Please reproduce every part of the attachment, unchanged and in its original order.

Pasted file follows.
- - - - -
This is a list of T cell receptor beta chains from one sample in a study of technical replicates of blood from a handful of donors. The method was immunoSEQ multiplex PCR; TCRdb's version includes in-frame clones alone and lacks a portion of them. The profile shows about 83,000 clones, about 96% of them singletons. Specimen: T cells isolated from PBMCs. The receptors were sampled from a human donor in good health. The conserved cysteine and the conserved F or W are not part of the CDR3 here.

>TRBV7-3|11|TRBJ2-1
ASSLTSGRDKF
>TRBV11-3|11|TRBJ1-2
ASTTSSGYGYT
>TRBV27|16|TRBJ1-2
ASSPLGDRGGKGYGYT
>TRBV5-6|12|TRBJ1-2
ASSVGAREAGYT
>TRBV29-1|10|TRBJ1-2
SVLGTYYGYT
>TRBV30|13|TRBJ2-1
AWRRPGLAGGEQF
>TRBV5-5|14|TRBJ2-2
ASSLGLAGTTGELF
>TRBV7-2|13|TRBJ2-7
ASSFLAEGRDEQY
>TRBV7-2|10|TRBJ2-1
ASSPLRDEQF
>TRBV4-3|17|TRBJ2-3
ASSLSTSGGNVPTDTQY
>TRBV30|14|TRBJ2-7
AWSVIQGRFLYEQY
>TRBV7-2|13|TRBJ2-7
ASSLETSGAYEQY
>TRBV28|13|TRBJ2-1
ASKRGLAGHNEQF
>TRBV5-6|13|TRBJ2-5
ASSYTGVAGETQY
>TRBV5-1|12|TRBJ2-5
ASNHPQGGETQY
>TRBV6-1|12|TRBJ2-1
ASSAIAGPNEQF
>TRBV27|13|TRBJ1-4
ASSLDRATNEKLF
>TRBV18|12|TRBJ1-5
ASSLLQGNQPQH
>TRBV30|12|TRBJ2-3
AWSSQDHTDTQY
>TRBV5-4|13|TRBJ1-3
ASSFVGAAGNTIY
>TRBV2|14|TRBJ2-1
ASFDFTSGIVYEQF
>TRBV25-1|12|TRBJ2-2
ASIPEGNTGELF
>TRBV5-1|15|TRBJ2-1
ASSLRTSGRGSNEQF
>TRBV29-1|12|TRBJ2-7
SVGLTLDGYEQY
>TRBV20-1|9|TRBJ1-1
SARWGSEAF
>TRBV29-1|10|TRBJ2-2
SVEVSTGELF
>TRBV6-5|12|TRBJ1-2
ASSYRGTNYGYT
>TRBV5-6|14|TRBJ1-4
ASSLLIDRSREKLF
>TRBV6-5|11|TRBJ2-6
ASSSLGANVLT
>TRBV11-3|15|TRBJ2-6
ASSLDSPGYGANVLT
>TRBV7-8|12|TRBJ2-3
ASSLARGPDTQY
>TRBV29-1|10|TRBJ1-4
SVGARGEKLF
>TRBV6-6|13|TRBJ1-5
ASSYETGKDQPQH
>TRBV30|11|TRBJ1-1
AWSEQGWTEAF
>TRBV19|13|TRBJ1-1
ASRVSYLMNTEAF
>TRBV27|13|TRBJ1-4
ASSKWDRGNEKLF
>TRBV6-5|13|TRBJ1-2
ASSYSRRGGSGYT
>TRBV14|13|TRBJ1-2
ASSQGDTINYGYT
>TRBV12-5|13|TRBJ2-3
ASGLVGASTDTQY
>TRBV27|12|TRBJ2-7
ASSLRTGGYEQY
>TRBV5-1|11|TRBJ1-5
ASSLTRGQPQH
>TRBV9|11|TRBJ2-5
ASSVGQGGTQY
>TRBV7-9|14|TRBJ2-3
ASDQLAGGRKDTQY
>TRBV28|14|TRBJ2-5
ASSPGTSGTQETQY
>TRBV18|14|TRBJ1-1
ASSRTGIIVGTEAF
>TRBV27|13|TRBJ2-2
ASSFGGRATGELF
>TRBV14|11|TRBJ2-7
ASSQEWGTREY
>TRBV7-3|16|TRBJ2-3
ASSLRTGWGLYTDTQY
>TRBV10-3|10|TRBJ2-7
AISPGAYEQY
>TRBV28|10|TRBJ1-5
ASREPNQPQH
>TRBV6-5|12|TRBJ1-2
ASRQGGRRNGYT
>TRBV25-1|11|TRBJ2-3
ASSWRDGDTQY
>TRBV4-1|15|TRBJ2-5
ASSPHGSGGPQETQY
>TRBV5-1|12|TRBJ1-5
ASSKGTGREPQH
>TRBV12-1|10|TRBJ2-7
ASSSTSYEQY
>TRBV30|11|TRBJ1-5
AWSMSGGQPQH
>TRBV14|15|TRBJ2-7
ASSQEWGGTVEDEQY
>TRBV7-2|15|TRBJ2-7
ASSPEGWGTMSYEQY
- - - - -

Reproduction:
This is a list of T cell receptor beta chains from one sample in a study of technical replicates of blood from a handful of donors. The method was immunoSEQ multiplex PCR; TCRdb's version includes in-frame clones alone and lacks a portion of them. The profile shows about 83,000 clones, about 96% of them singletons. Specimen: T cells isolated from PBMCs. The receptors were sampled from a human donor in good health. The conserved cysteine and the conserved F or W are not part of the CDR3 here.

>TRBV7-3|11|TRBJ2-1
ASSLTSGRDKF
>TRBV11-3|11|TRBJ1-2
ASTTSSGYGYT
>TRBV27|16|TRBJ1-2
ASSPLGDRGGKGYGYT
>TRBV5-6|12|TRBJ1-2
ASSVGAREAGYT
>TRBV29-1|10|TRBJ1-2
SVLGTYYGYT
>TRBV30|13|TRBJ2-1
AWRRPGLAGGEQF
>TRBV5-5|14|TRBJ2-2
ASSLGLAGTTGELF
>TRBV7-2|13|TRBJ2-7
ASSFLAEGRDEQY
>TRBV7-2|10|TRBJ2-1
ASSPLRDEQF
>TRBV4-3|17|TRBJ2-3
ASSLSTSGGNVPTDTQY
>TRBV30|14|TRBJ2-7
AWSVIQGRFLYEQY
>TRBV7-2|13|TRBJ2-7
ASSLETSGAYEQY
>TRBV28|13|TRBJ2-1
ASKRGLAGHNEQF
>TRBV5-6|13|TRBJ2-5
ASSYTGVAGETQY
>TRBV5-1|12|TRBJ2-5
ASNHPQGGETQY
>TRBV6-1|12|TRBJ2-1
ASSAIAGPNEQF
>TRBV27|13|TRBJ1-4
ASSLDRATNEKLF
>TRBV18|12|TRBJ1-5
ASSLLQGNQPQH
>TRBV30|12|TRBJ2-3
AWSSQDHTDTQY
>TRBV5-4|13|TRBJ1-3
ASSFVGAAGNTIY
>TRBV2|14|TRBJ2-1
ASFDFTSGIVYEQF
>TRBV25-1|12|TRBJ2-2
ASIPEGNTGELF
>TRBV5-1|15|TRBJ2-1
ASSLRTSGRGSNEQF
>TRBV29-1|12|TRBJ2-7
SVGLTLDGYEQY
>TRBV20-1|9|TRBJ1-1
SARWGSEAF
>TRBV29-1|10|TRBJ2-2
SVEVSTGELF
>TRBV6-5|12|TRBJ1-2
ASSYRGTNYGYT
>TRBV5-6|14|TRBJ1-4
ASSLLIDRSREKLF
>TRBV6-5|11|TRBJ2-6
ASSSLGANVLT
>TRBV11-3|15|TRBJ2-6
ASSLDSPGYGANVLT
>TRBV7-8|12|TRBJ2-3
ASSLARGPDTQY
>TRBV29-1|10|TRBJ1-4
SVGARGEKLF
>TRBV6-6|13|TRBJ1-5
ASSYETGKDQPQH
>TRBV30|11|TRBJ1-1
AWSEQGWTEAF
>TRBV19|13|TRBJ1-1
ASRVSYLMNTEAF
>TRBV27|13|TRBJ1-4
ASSKWDRGNEKLF
>TRBV6-5|13|TRBJ1-2
ASSYSRRGGSGYT
>TRBV14|13|TRBJ1-2
ASSQGDTINYGYT
>TRBV12-5|13|TRBJ2-3
ASGLVGASTDTQY
>TRBV27|12|TRBJ2-7
ASSLRTGGYEQY
>TRBV5-1|11|TRBJ1-5
ASSLTRGQPQH
>TRBV9|11|TRBJ2-5
ASSVGQGGTQY
>TRBV7-9|14|TRBJ2-3
ASDQLAGGRKDTQY
>TRBV28|14|TRBJ2-5
ASSPGTSGTQETQY
>TRBV18|14|TRBJ1-1
ASSRTGIIVGTEAF
>TRBV27|13|TRBJ2-2
ASSFGGRATGELF
>TRBV14|11|TRBJ2-7
ASSQEWGTREY
>TRBV7-3|16|TRBJ2-3
ASSLRTGWGLYTDTQY
>TRBV10-3|10|TRBJ2-7
AISPGAYEQY
>TRBV28|10|TRBJ1-5
ASREPNQPQH
>TRBV6-5|12|TRBJ1-2
ASRQGGRRNGYT
>TRBV25-1|11|TRBJ2-3
ASSWRDGDTQY
>TRBV4-1|15|TRBJ2-5
ASSPHGSGGPQETQY
>TRBV5-1|12|TRBJ1-5
ASSKGTGREPQH
>TRBV12-1|10|TRBJ2-7
ASSSTSYEQY
>TRBV30|11|TRBJ1-5
AWSMSGGQPQH
>TRBV14|15|TRBJ2-7
ASSQEWGGTVEDEQY
>TRBV7-2|15|TRBJ2-7
ASSPEGWGTMSYEQY